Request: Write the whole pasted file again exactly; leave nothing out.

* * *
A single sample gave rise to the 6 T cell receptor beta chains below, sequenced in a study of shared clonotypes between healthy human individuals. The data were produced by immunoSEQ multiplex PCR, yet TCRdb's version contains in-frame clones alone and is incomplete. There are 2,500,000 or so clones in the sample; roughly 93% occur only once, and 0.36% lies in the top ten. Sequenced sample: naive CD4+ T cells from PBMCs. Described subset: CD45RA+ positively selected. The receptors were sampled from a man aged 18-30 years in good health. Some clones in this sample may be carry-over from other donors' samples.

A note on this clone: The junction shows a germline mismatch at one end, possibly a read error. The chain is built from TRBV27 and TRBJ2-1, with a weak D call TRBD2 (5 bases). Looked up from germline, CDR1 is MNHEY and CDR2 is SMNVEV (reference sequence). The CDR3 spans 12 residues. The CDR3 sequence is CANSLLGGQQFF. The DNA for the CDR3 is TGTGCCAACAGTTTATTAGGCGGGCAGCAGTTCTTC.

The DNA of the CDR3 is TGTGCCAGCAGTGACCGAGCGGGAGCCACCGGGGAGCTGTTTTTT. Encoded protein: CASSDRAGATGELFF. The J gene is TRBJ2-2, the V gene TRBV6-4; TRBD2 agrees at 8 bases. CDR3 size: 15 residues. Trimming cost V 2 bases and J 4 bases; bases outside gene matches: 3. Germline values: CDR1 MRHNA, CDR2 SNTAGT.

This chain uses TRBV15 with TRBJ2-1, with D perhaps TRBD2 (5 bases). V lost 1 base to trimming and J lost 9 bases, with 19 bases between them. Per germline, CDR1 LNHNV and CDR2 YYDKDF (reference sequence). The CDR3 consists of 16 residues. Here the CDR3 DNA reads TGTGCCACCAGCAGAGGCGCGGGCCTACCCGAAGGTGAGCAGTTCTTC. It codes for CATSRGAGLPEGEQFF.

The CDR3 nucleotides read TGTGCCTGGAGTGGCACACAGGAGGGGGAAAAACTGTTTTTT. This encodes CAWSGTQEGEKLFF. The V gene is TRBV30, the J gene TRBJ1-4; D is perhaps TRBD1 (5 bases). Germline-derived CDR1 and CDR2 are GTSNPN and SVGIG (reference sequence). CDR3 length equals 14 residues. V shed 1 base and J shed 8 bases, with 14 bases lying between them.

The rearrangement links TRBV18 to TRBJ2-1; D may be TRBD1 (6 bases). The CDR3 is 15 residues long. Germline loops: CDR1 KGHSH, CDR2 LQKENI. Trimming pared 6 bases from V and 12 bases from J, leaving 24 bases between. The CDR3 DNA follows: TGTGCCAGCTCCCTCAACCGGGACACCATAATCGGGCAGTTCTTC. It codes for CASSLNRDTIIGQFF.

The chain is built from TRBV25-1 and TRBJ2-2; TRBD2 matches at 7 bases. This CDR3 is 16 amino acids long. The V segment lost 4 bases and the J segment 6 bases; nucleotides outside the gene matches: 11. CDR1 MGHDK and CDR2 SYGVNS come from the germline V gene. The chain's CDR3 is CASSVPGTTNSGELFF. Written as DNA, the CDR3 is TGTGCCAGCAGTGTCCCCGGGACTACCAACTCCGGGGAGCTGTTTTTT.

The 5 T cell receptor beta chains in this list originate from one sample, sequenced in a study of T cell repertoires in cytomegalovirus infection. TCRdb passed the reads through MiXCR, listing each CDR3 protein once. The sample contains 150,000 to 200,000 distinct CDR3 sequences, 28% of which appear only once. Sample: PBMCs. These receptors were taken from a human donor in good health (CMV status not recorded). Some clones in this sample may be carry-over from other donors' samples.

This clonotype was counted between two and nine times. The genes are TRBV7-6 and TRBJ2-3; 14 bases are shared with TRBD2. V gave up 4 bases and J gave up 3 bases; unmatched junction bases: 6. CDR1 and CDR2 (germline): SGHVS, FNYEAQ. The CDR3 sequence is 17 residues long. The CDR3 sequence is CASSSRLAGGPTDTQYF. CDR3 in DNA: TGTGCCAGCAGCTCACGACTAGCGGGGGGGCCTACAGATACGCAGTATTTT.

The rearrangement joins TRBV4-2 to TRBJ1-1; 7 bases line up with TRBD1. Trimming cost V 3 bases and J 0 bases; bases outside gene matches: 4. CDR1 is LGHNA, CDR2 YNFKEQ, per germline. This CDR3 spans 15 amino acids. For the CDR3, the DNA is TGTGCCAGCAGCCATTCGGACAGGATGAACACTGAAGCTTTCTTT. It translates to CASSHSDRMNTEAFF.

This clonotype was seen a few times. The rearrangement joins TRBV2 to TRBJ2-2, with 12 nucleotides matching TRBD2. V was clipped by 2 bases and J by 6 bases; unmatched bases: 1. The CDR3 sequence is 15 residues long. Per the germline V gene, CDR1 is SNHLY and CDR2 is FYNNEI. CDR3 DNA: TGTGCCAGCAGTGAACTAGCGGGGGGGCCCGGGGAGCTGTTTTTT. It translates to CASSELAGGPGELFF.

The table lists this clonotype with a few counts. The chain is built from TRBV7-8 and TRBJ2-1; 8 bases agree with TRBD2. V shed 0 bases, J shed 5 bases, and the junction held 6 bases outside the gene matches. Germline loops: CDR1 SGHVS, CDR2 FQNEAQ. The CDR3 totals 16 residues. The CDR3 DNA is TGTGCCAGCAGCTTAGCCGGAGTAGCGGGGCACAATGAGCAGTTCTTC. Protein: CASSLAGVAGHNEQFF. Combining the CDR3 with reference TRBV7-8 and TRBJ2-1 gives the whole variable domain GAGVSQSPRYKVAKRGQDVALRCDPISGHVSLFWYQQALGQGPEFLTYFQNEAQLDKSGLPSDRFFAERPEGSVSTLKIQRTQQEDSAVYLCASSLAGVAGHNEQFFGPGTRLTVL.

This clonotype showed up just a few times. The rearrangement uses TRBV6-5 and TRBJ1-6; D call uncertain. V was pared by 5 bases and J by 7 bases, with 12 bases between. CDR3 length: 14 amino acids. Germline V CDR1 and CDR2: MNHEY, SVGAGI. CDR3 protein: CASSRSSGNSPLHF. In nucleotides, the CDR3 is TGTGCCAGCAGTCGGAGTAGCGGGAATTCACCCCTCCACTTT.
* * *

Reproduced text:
A single sample gave rise to the 6 T cell receptor beta chains below, sequenced in a study of shared clonotypes between healthy human individuals. The data were produced by immunoSEQ multiplex PCR, yet TCRdb's version contains in-frame clones alone and is incomplete. There are 2,500,000 or so clones in the sample; roughly 93% occur only once, and 0.36% lies in the top ten. Sequenced sample: naive CD4+ T cells from PBMCs. Described subset: CD45RA+ positively selected. The receptors were sampled from a man aged 18-30 years in good health. Some clones in this sample may be carry-over from other donors' samples.

A note on this clone: The junction shows a germline mismatch at one end, possibly a read error. The chain is built from TRBV27 and TRBJ2-1, with a weak D call TRBD2 (5 bases). Looked up from germline, CDR1 is MNHEY and CDR2 is SMNVEV (reference sequence). The CDR3 spans 12 residues. The CDR3 sequence is CANSLLGGQQFF. The DNA for the CDR3 is TGTGCCAACAGTTTATTAGGCGGGCAGCAGTTCTTC.

The DNA of the CDR3 is TGTGCCAGCAGTGACCGAGCGGGAGCCACCGGGGAGCTGTTTTTT. Encoded protein: CASSDRAGATGELFF. The J gene is TRBJ2-2, the V gene TRBV6-4; TRBD2 agrees at 8 bases. CDR3 size: 15 residues. Trimming cost V 2 bases and J 4 bases; bases outside gene matches: 3. Germline values: CDR1 MRHNA, CDR2 SNTAGT.

This chain uses TRBV15 with TRBJ2-1, with D perhaps TRBD2 (5 bases). V lost 1 base to trimming and J lost 9 bases, with 19 bases between them. Per germline, CDR1 LNHNV and CDR2 YYDKDF (reference sequence). The CDR3 consists of 16 residues. Here the CDR3 DNA reads TGTGCCACCAGCAGAGGCGCGGGCCTACCCGAAGGTGAGCAGTTCTTC. It codes for CATSRGAGLPEGEQFF.

The CDR3 nucleotides read TGTGCCTGGAGTGGCACACAGGAGGGGGAAAAACTGTTTTTT. This encodes CAWSGTQEGEKLFF. The V gene is TRBV30, the J gene TRBJ1-4; D is perhaps TRBD1 (5 bases). Germline-derived CDR1 and CDR2 are GTSNPN and SVGIG (reference sequence). CDR3 length equals 14 residues. V shed 1 base and J shed 8 bases, with 14 bases lying between them.

The rearrangement links TRBV18 to TRBJ2-1; D may be TRBD1 (6 bases). The CDR3 is 15 residues long. Germline loops: CDR1 KGHSH, CDR2 LQKENI. Trimming pared 6 bases from V and 12 bases from J, leaving 24 bases between. The CDR3 DNA follows: TGTGCCAGCTCCCTCAACCGGGACACCATAATCGGGCAGTTCTTC. It codes for CASSLNRDTIIGQFF.

The chain is built from TRBV25-1 and TRBJ2-2; TRBD2 matches at 7 bases. This CDR3 is 16 amino acids long. The V segment lost 4 bases and the J segment 6 bases; nucleotides outside the gene matches: 11. CDR1 MGHDK and CDR2 SYGVNS come from the germline V gene. The chain's CDR3 is CASSVPGTTNSGELFF. Written as DNA, the CDR3 is TGTGCCAGCAGTGTCCCCGGGACTACCAACTCCGGGGAGCTGTTTTTT.

The 5 T cell receptor beta chains in this list originate from one sample, sequenced in a study of T cell repertoires in cytomegalovirus infection. TCRdb passed the reads through MiXCR, listing each CDR3 protein once. The sample contains 150,000 to 200,000 distinct CDR3 sequences, 28% of which appear only once. Sample: PBMCs. These receptors were taken from a human donor in good health (CMV status not recorded). Some clones in this sample may be carry-over from other donors' samples.

This clonotype was counted between two and nine times. The genes are TRBV7-6 and TRBJ2-3; 14 bases are shared with TRBD2. V gave up 4 bases and J gave up 3 bases; unmatched junction bases: 6. CDR1 and CDR2 (germline): SGHVS, FNYEAQ. The CDR3 sequence is 17 residues long. The CDR3 sequence is CASSSRLAGGPTDTQYF. CDR3 in DNA: TGTGCCAGCAGCTCACGACTAGCGGGGGGGCCTACAGATACGCAGTATTTT.

The rearrangement joins TRBV4-2 to TRBJ1-1; 7 bases line up with TRBD1. Trimming cost V 3 bases and J 0 bases; bases outside gene matches: 4. CDR1 is LGHNA, CDR2 YNFKEQ, per germline. This CDR3 spans 15 amino acids. For the CDR3, the DNA is TGTGCCAGCAGCCATTCGGACAGGATGAACACTGAAGCTTTCTTT. It translates to CASSHSDRMNTEAFF.

This clonotype was seen a few times. The rearrangement joins TRBV2 to TRBJ2-2, with 12 nucleotides matching TRBD2. V was clipped by 2 bases and J by 6 bases; unmatched bases: 1. The CDR3 sequence is 15 residues long. Per the germline V gene, CDR1 is SNHLY and CDR2 is FYNNEI. CDR3 DNA: TGTGCCAGCAGTGAACTAGCGGGGGGGCCCGGGGAGCTGTTTTTT. It translates to CASSELAGGPGELFF.

The table lists this clonotype with a few counts. The chain is built from TRBV7-8 and TRBJ2-1; 8 bases agree with TRBD2. V shed 0 bases, J shed 5 bases, and the junction held 6 bases outside the gene matches. Germline loops: CDR1 SGHVS, CDR2 FQNEAQ. The CDR3 totals 16 residues. The CDR3 DNA is TGTGCCAGCAGCTTAGCCGGAGTAGCGGGGCACAATGAGCAGTTCTTC. Protein: CASSLAGVAGHNEQFF. Combining the CDR3 with reference TRBV7-8 and TRBJ2-1 gives the whole variable domain GAGVSQSPRYKVAKRGQDVALRCDPISGHVSLFWYQQALGQGPEFLTYFQNEAQLDKSGLPSDRFFAERPEGSVSTLKIQRTQQEDSAVYLCASSLAGVAGHNEQFFGPGTRLTVL.

This clonotype showed up just a few times. The rearrangement uses TRBV6-5 and TRBJ1-6; D call uncertain. V was pared by 5 bases and J by 7 bases, with 12 bases between. CDR3 length: 14 amino acids. Germline V CDR1 and CDR2: MNHEY, SVGAGI. CDR3 protein: CASSRSSGNSPLHF. In nucleotides, the CDR3 is TGTGCCAGCAGTCGGAGTAGCGGGAATTCACCCCTCCACTTT.